jazzy ode to Thailand
WDR Big Band wonderfully captures the `Colours of Siam'
If jazz is
meant to innovate and improvise, the WDR Big Band from Cologne,
Germany did so with great appetite
on Friday night, at Bangkok's 4th International Festival of
Dance & Music.
One of Europe's leading jazz ensembles, the Band is part of
Cologne's public radio and broadcasting studios. In the last
50 years it has won enviable fame for its unique range of
styles from traditional to fusion jazz, avante garde and world
Along with the Big Band styles of Count Basie, Duke Ellington,
Benny Goodman and Tommy Dorsey it has played
innovative arrangements of new-age composers like Bob
Brookmeyer and Bill Dobbins.
It has also accompanied charismatic stars like Phil Collins
and Quincy Jones.
Among the many accolades it has won are the German Jazz
Award and several Grammy nominations.
The self-styled 'musical ambassadors' for whom 'musical
borders are musical challenges' revelled in their penchant for
original orchestrations at the Bangkok concert where they
played a unique medley of rhythms based purely on Thai themes.
The concert was entitled 'The Colours of Siam' and the
themes incorporated everything from the City of Angels'
notorious traffic to its rain, islands, pagodas, nightlife,
spirit of Chiang Mai and colours of the Indian Pahurat
The melodies for the concert were composed by Thorsten
Wollmann, who lived in Thailand for four years, where he
taught music at Payap University. Married to a Thai woman,
Pimonmas, one of the mellifluous
songs was dedicated to his 4-year-old daughter
The musician is presently doing his Doctorate in Musical
Composition in New Zealand.
In keeping with the WDR Band's reputation for presenting
internationally-known soloists he fielded a bevy of talented
artistes from New Zealand, America, England, the Netherlands,
Sweden, Japan and Argentine, in the 17-member band.
Saxophone soloist Hayden Chisholm from New Zealand played
with skill and fluency as he interpreted a wide and varied
range of expositions. Chisholm has recorded seven solo CDs and
done concert tours on solo saxophone throughout Europe, Asia,
From the Bossa Nova percussive richness of 'Between Islands'
to the blues melodies of 'Bangkok Ways', the
Big Band style of 'City of Angels', Wollmann 'conducted'
with verve and spirit. His feelings were translated
into a personalised, persuasive idiom that the audience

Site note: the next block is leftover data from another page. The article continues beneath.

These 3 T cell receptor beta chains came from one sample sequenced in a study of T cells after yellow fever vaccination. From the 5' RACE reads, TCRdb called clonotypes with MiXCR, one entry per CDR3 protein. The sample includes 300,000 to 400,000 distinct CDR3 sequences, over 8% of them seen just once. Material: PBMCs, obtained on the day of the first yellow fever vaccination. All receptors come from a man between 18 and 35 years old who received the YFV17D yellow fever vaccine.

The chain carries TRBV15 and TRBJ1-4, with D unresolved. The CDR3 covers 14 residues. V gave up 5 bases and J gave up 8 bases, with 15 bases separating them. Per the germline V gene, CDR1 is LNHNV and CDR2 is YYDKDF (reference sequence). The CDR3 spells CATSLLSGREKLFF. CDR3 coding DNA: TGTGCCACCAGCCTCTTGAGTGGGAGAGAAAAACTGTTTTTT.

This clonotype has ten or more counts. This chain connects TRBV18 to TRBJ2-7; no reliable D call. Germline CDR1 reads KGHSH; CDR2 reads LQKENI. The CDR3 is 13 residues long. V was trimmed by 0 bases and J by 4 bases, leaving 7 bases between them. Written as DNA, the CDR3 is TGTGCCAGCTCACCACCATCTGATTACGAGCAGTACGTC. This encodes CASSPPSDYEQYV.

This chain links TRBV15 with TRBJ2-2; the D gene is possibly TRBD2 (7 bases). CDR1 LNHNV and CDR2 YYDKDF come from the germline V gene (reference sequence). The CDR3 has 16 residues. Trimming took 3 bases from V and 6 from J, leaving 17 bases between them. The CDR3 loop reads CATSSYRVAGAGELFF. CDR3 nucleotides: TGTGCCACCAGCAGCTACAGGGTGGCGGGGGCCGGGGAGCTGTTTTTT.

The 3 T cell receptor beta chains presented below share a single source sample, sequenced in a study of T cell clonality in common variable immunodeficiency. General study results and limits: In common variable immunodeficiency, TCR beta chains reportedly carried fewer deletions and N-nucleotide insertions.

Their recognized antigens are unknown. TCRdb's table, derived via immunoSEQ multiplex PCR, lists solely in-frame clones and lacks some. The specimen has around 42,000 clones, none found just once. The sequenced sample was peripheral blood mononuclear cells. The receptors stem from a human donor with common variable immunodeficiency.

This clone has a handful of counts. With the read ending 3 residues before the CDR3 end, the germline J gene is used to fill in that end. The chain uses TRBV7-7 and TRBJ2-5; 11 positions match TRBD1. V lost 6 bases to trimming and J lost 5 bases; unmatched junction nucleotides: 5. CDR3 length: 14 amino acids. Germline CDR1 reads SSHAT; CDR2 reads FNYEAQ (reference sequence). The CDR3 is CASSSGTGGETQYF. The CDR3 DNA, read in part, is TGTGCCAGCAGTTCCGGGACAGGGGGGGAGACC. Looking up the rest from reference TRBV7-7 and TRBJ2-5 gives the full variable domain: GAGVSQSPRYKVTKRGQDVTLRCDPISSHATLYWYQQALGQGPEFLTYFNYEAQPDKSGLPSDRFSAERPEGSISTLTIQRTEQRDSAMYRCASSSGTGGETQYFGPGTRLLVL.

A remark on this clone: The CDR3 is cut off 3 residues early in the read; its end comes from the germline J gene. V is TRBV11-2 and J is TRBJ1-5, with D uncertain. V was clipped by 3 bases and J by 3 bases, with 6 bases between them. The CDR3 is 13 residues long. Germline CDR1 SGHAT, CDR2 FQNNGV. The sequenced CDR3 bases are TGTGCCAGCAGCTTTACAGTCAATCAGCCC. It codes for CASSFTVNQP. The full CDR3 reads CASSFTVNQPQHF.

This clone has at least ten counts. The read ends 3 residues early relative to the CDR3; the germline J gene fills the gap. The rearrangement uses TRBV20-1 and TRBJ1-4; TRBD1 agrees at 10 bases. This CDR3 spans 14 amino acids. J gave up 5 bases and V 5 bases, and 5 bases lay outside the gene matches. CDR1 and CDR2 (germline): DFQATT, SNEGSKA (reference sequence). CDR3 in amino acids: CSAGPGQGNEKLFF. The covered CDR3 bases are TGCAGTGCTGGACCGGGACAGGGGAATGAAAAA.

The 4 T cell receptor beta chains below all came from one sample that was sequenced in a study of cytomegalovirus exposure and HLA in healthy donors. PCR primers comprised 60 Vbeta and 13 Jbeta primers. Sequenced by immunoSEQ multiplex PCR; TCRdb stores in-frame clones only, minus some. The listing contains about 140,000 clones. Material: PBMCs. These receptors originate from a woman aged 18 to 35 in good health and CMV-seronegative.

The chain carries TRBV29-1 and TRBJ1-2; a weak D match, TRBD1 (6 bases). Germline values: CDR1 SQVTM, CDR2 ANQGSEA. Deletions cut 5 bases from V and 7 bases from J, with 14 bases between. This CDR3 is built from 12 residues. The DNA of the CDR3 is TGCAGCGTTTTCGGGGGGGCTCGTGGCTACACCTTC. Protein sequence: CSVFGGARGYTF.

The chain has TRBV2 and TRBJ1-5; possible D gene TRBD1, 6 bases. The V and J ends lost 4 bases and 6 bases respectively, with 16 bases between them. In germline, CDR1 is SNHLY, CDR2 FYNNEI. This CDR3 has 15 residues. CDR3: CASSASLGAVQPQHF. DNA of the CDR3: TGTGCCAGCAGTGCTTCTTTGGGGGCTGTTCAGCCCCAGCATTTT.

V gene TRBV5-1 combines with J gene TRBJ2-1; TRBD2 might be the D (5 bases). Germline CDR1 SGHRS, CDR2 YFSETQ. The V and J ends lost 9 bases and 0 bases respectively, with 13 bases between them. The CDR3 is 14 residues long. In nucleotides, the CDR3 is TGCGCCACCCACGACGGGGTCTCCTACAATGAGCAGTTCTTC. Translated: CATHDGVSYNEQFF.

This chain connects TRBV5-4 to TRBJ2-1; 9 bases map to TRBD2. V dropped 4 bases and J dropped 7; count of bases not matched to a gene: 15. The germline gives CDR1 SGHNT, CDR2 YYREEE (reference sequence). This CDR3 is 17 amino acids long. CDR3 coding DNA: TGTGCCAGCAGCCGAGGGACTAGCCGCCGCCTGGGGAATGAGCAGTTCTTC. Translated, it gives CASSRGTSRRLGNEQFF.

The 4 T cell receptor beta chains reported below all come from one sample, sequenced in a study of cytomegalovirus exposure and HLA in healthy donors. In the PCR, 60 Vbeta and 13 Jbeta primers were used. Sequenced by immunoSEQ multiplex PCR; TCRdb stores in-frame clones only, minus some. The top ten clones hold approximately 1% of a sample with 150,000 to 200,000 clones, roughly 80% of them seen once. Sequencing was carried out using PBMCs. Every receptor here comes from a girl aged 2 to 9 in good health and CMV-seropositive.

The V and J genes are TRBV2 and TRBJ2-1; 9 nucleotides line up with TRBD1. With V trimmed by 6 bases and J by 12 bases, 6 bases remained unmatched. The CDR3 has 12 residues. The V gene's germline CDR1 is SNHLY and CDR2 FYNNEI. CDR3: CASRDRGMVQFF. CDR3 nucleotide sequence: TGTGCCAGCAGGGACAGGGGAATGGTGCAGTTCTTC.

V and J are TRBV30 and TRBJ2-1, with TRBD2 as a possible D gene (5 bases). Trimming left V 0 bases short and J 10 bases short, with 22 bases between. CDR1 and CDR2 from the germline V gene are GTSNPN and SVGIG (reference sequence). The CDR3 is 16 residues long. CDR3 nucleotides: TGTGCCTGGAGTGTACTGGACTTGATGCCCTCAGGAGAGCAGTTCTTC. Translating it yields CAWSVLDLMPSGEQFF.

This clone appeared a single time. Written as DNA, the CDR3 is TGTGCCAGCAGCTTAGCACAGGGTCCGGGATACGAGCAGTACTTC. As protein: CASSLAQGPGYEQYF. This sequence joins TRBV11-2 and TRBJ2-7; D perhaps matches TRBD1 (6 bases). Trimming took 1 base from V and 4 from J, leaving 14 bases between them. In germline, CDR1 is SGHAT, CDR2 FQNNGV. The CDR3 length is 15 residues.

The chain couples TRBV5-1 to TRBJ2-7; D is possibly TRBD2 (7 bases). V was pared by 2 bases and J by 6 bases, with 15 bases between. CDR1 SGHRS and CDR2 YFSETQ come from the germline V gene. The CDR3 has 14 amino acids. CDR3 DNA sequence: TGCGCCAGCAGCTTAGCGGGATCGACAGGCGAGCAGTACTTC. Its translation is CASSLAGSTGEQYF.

responded to with enthusiasm.
There were Yanni-like intonations in numbers like 'Bangkok
Ways', which was a vibrant melange of energetic rhythms and
punctuated stops, with interesting interjections by the
and vibraphone. Wollmann called the composition
a musical interpretation of the 'Mai Pen Rai'
spirit of Thailand. It was indeed, a splendiferous celebration
of the Thai spirit.
Just like 'Traffic Jam' had an up-and-down movement,
captured the Buddhist stoic spirit in a scenario of slow and
hi-tempo rhythms, and 'Rainy Season' had an assorted array of
flurried piano notes and trumpet intonation, enveloping out
evocatively with bass guitar and percussion.
'Pagodas' was a slow, meditative pentatonic number while
'Night Sketch' had deep, dark rhythms with tonal variations,
almost as if to capture the complicated and multifarious
layers of Bangkok's nightlife.
'Tropical Nights' was full of connecting themes and rich
meanings as it combined evocative saxophone and trumpet
rhythms with a rich percussive interjection, suddenly
ending with a melodious tinkle.
It was these sudden turns and twists that made this concert
a night to remember.
The most interesting compositions were the unique interpretation
of the 'Royal Thai Theme' as well as a popular
Chiang Mai folk melody.
The rich pervasive notes of the brass band translated two
well-known Thai melodies with clever innovation, while the
ethnic folksy notes retained their identity in background of
vibrant jazzy rhythms.
Equally exciting was the composition on the Indian district
of Pahurat, in which the soprano saxophone imitated
the notes of the Indian 'shehnai' and the trombone
and trumpets resurrected a typical folk band of
Delhi or Punjab.
The WDR Big Band performed in India some years back and
have another Indian project coming up soon.
As musical ambassadors they have bridged many borders
and it was
exciting to witness the world premiere of their musical ode to